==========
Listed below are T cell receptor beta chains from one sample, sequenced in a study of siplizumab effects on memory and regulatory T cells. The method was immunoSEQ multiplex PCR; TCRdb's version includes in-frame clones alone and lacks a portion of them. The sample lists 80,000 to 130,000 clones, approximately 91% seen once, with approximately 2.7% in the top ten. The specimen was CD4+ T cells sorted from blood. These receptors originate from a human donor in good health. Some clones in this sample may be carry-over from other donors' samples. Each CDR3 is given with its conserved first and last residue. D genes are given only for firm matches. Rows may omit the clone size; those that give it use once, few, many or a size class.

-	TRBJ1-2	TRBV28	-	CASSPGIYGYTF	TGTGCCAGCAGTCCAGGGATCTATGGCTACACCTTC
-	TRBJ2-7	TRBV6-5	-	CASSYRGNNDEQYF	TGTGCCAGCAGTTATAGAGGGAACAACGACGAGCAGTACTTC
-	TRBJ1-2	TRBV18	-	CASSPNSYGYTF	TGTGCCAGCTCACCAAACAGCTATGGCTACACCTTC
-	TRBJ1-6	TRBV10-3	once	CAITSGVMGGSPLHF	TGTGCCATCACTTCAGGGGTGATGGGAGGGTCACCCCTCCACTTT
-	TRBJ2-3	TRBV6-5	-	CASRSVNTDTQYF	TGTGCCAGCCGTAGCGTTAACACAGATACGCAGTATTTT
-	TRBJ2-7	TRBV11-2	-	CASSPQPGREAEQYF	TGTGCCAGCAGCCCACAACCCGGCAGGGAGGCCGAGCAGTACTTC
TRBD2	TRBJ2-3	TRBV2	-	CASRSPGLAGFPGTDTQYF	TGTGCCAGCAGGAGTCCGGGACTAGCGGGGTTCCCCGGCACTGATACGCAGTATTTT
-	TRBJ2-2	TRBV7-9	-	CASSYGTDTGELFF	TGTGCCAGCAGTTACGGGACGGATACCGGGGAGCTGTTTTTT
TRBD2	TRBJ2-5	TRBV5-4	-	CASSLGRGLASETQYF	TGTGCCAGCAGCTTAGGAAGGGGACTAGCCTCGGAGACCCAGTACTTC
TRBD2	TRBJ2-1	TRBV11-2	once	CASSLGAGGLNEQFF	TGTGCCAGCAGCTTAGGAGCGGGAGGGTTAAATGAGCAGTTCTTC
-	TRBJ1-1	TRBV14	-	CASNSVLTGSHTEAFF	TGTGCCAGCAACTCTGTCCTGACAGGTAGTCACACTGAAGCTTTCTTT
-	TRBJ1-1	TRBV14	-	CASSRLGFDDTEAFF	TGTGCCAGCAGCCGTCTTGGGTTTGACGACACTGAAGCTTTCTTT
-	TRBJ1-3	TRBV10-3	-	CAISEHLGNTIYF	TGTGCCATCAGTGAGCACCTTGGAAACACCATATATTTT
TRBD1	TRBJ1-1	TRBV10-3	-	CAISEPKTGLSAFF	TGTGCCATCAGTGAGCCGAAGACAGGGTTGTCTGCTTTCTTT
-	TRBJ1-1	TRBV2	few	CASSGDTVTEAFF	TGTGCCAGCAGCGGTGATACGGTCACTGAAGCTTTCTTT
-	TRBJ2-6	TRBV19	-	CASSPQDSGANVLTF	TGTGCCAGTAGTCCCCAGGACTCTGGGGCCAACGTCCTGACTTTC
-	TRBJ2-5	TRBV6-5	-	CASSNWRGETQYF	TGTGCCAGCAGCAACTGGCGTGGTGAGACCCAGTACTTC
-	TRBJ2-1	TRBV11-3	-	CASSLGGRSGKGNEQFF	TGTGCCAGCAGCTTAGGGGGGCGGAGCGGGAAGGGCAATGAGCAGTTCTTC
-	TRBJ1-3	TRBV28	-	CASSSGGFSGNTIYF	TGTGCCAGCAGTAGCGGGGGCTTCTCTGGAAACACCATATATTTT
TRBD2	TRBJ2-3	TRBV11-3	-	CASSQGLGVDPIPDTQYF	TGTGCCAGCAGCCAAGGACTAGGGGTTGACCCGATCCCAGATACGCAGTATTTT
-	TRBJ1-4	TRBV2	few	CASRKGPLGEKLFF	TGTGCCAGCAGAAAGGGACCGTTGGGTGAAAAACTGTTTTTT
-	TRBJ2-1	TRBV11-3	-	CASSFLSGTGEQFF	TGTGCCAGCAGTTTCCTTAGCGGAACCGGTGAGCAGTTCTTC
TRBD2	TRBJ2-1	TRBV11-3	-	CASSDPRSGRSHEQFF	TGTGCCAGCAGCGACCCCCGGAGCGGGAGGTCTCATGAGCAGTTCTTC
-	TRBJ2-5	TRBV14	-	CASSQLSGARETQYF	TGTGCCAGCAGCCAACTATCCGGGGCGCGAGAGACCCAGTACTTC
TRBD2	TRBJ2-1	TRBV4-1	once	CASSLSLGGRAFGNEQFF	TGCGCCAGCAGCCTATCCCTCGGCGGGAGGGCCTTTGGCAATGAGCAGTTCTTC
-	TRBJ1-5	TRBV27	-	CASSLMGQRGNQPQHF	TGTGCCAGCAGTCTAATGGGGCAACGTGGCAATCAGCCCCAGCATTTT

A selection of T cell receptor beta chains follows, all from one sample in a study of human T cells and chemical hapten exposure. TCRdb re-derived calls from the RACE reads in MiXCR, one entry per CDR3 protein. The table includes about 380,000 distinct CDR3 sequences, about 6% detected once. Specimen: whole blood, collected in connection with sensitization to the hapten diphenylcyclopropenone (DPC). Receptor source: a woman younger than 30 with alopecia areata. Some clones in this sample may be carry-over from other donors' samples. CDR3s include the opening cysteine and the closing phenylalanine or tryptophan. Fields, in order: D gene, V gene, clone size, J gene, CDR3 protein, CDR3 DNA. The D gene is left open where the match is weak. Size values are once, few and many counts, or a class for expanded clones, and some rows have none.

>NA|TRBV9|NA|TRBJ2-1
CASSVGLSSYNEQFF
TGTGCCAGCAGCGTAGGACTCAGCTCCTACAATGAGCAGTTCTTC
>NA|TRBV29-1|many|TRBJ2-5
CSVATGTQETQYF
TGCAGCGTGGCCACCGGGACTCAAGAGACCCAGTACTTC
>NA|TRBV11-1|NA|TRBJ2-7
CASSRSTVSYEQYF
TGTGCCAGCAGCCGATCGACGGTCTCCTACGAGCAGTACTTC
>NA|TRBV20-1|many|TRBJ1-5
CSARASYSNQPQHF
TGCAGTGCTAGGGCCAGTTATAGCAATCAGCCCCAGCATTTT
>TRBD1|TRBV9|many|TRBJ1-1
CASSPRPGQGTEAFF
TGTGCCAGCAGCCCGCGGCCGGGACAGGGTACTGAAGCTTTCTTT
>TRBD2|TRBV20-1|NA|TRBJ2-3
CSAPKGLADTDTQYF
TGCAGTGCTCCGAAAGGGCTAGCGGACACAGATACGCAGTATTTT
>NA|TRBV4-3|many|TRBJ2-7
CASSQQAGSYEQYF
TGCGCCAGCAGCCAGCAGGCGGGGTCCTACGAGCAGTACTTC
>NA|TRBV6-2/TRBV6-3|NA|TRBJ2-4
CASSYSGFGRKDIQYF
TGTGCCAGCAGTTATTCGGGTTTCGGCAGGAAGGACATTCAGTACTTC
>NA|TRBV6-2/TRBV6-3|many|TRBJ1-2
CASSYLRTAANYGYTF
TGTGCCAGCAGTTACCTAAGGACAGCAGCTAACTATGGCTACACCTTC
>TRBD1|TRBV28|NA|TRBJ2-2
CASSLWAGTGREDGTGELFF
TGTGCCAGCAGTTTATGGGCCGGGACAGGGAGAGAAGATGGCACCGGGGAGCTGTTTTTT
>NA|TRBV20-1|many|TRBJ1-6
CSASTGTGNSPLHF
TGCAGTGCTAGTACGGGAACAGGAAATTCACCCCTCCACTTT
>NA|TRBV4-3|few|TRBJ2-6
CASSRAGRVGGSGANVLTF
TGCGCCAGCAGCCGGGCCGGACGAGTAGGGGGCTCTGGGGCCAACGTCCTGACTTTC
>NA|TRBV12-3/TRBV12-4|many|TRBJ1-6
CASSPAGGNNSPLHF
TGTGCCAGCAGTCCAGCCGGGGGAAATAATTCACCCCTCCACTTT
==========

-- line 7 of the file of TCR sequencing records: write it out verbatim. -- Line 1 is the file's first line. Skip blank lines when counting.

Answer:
-	TRBJ2-7	TRBV11-2	-	CASSPQPGREAEQYF	TGTGCCAGCAGCCCACAACCCGGCAGGGAGGCCGAGCAGTACTTC